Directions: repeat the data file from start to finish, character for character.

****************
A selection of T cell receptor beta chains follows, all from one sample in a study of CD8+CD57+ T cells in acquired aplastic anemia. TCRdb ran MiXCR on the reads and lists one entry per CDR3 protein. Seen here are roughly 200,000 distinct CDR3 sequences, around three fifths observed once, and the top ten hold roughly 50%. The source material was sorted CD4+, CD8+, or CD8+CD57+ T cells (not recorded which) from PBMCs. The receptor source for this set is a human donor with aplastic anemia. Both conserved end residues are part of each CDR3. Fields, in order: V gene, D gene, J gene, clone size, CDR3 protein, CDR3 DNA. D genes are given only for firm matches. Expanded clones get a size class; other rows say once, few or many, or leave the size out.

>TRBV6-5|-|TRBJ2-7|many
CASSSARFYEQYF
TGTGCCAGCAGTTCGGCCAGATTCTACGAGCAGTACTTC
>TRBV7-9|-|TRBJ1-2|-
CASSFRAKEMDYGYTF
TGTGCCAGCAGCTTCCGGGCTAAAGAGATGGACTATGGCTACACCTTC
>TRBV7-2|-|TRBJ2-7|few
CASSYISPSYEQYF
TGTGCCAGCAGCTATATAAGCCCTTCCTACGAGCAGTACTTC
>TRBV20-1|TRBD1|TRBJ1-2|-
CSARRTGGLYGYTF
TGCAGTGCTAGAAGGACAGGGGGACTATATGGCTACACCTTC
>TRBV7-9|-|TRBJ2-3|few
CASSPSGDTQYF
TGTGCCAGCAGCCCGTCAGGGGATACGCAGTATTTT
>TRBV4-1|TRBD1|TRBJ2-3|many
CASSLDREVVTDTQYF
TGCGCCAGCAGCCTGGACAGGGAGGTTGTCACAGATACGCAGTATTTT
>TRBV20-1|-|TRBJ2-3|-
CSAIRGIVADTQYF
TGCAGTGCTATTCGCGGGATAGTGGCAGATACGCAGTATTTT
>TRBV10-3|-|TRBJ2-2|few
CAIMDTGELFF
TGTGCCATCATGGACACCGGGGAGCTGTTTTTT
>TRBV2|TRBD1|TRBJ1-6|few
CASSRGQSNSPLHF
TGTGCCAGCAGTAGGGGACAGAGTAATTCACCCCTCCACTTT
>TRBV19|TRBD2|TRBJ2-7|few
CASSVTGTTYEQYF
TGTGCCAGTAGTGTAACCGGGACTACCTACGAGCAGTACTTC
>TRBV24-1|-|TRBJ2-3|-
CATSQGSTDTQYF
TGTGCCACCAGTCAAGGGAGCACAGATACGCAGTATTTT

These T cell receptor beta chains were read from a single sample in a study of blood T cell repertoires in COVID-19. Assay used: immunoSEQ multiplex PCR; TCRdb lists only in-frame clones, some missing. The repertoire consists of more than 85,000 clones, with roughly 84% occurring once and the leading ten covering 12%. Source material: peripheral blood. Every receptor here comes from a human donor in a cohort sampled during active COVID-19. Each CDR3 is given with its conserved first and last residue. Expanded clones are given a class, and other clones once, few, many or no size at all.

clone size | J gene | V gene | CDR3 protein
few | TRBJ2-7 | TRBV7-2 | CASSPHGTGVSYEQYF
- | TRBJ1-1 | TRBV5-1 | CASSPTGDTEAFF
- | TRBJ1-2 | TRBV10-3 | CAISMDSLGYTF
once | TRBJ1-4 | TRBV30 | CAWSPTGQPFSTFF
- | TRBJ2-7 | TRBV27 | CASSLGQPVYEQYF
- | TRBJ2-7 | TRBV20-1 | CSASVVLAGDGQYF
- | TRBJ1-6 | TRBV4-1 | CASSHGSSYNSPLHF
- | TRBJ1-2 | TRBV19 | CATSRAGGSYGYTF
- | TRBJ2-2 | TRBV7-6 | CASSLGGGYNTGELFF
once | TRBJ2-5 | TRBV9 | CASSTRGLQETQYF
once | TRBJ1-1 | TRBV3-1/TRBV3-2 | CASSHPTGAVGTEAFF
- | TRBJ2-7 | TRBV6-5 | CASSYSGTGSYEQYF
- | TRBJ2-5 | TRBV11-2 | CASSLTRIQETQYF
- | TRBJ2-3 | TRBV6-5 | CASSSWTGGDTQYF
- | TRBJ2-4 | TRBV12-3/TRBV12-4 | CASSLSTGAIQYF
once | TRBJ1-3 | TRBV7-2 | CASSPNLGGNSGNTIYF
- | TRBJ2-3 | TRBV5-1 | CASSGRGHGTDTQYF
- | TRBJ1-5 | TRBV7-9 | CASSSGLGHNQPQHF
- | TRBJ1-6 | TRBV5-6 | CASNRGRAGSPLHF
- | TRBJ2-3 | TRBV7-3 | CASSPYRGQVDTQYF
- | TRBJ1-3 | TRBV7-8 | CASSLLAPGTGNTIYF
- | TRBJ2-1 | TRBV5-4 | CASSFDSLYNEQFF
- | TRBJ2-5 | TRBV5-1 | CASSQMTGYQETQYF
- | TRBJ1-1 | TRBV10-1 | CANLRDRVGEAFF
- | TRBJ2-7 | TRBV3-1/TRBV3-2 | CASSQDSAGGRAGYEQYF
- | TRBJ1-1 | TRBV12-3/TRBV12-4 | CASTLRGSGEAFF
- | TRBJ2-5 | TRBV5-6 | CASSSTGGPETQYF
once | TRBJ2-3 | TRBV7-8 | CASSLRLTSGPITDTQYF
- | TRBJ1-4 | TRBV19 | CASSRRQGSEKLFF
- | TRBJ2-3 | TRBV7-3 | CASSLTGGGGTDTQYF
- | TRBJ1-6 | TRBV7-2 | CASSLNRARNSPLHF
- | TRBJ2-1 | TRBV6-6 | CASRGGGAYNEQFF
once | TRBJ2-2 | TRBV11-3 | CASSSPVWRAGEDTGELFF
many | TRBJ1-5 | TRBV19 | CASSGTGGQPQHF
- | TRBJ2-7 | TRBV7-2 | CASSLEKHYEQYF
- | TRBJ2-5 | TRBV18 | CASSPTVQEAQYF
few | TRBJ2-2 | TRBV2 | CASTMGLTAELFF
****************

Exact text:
A selection of T cell receptor beta chains follows, all from one sample in a study of CD8+CD57+ T cells in acquired aplastic anemia. TCRdb ran MiXCR on the reads and lists one entry per CDR3 protein. Seen here are roughly 200,000 distinct CDR3 sequences, around three fifths observed once, and the top ten hold roughly 50%. The source material was sorted CD4+, CD8+, or CD8+CD57+ T cells (not recorded which) from PBMCs. The receptor source for this set is a human donor with aplastic anemia. Both conserved end residues are part of each CDR3. Fields, in order: V gene, D gene, J gene, clone size, CDR3 protein, CDR3 DNA. D genes are given only for firm matches. Expanded clones get a size class; other rows say once, few or many, or leave the size out.

>TRBV6-5|-|TRBJ2-7|many
CASSSARFYEQYF
TGTGCCAGCAGTTCGGCCAGATTCTACGAGCAGTACTTC
>TRBV7-9|-|TRBJ1-2|-
CASSFRAKEMDYGYTF
TGTGCCAGCAGCTTCCGGGCTAAAGAGATGGACTATGGCTACACCTTC
>TRBV7-2|-|TRBJ2-7|few
CASSYISPSYEQYF
TGTGCCAGCAGCTATATAAGCCCTTCCTACGAGCAGTACTTC
>TRBV20-1|TRBD1|TRBJ1-2|-
CSARRTGGLYGYTF
TGCAGTGCTAGAAGGACAGGGGGACTATATGGCTACACCTTC
>TRBV7-9|-|TRBJ2-3|few
CASSPSGDTQYF
TGTGCCAGCAGCCCGTCAGGGGATACGCAGTATTTT
>TRBV4-1|TRBD1|TRBJ2-3|many
CASSLDREVVTDTQYF
TGCGCCAGCAGCCTGGACAGGGAGGTTGTCACAGATACGCAGTATTTT
>TRBV20-1|-|TRBJ2-3|-
CSAIRGIVADTQYF
TGCAGTGCTATTCGCGGGATAGTGGCAGATACGCAGTATTTT
>TRBV10-3|-|TRBJ2-2|few
CAIMDTGELFF
TGTGCCATCATGGACACCGGGGAGCTGTTTTTT
>TRBV2|TRBD1|TRBJ1-6|few
CASSRGQSNSPLHF
TGTGCCAGCAGTAGGGGACAGAGTAATTCACCCCTCCACTTT
>TRBV19|TRBD2|TRBJ2-7|few
CASSVTGTTYEQYF
TGTGCCAGTAGTGTAACCGGGACTACCTACGAGCAGTACTTC
>TRBV24-1|-|TRBJ2-3|-
CATSQGSTDTQYF
TGTGCCACCAGTCAAGGGAGCACAGATACGCAGTATTTT

These T cell receptor beta chains were read from a single sample in a study of blood T cell repertoires in COVID-19. Assay used: immunoSEQ multiplex PCR; TCRdb lists only in-frame clones, some missing. The repertoire consists of more than 85,000 clones, with roughly 84% occurring once and the leading ten covering 12%. Source material: peripheral blood. Every receptor here comes from a human donor in a cohort sampled during active COVID-19. Each CDR3 is given with its conserved first and last residue. Expanded clones are given a class, and other clones once, few, many or no size at all.

clone size | J gene | V gene | CDR3 protein
few | TRBJ2-7 | TRBV7-2 | CASSPHGTGVSYEQYF
- | TRBJ1-1 | TRBV5-1 | CASSPTGDTEAFF
- | TRBJ1-2 | TRBV10-3 | CAISMDSLGYTF
once | TRBJ1-4 | TRBV30 | CAWSPTGQPFSTFF
- | TRBJ2-7 | TRBV27 | CASSLGQPVYEQYF
- | TRBJ2-7 | TRBV20-1 | CSASVVLAGDGQYF
- | TRBJ1-6 | TRBV4-1 | CASSHGSSYNSPLHF
- | TRBJ1-2 | TRBV19 | CATSRAGGSYGYTF
- | TRBJ2-2 | TRBV7-6 | CASSLGGGYNTGELFF
once | TRBJ2-5 | TRBV9 | CASSTRGLQETQYF
once | TRBJ1-1 | TRBV3-1/TRBV3-2 | CASSHPTGAVGTEAFF
- | TRBJ2-7 | TRBV6-5 | CASSYSGTGSYEQYF
- | TRBJ2-5 | TRBV11-2 | CASSLTRIQETQYF
- | TRBJ2-3 | TRBV6-5 | CASSSWTGGDTQYF
- | TRBJ2-4 | TRBV12-3/TRBV12-4 | CASSLSTGAIQYF
once | TRBJ1-3 | TRBV7-2 | CASSPNLGGNSGNTIYF
- | TRBJ2-3 | TRBV5-1 | CASSGRGHGTDTQYF
- | TRBJ1-5 | TRBV7-9 | CASSSGLGHNQPQHF
- | TRBJ1-6 | TRBV5-6 | CASNRGRAGSPLHF
- | TRBJ2-3 | TRBV7-3 | CASSPYRGQVDTQYF
- | TRBJ1-3 | TRBV7-8 | CASSLLAPGTGNTIYF
- | TRBJ2-1 | TRBV5-4 | CASSFDSLYNEQFF
- | TRBJ2-5 | TRBV5-1 | CASSQMTGYQETQYF
- | TRBJ1-1 | TRBV10-1 | CANLRDRVGEAFF
- | TRBJ2-7 | TRBV3-1/TRBV3-2 | CASSQDSAGGRAGYEQYF
- | TRBJ1-1 | TRBV12-3/TRBV12-4 | CASTLRGSGEAFF
- | TRBJ2-5 | TRBV5-6 | CASSSTGGPETQYF
once | TRBJ2-3 | TRBV7-8 | CASSLRLTSGPITDTQYF
- | TRBJ1-4 | TRBV19 | CASSRRQGSEKLFF
- | TRBJ2-3 | TRBV7-3 | CASSLTGGGGTDTQYF
- | TRBJ1-6 | TRBV7-2 | CASSLNRARNSPLHF
- | TRBJ2-1 | TRBV6-6 | CASRGGGAYNEQFF
once | TRBJ2-2 | TRBV11-3 | CASSSPVWRAGEDTGELFF
many | TRBJ1-5 | TRBV19 | CASSGTGGQPQHF
- | TRBJ2-7 | TRBV7-2 | CASSLEKHYEQYF
- | TRBJ2-5 | TRBV18 | CASSPTVQEAQYF
few | TRBJ2-2 | TRBV2 | CASTMGLTAELFF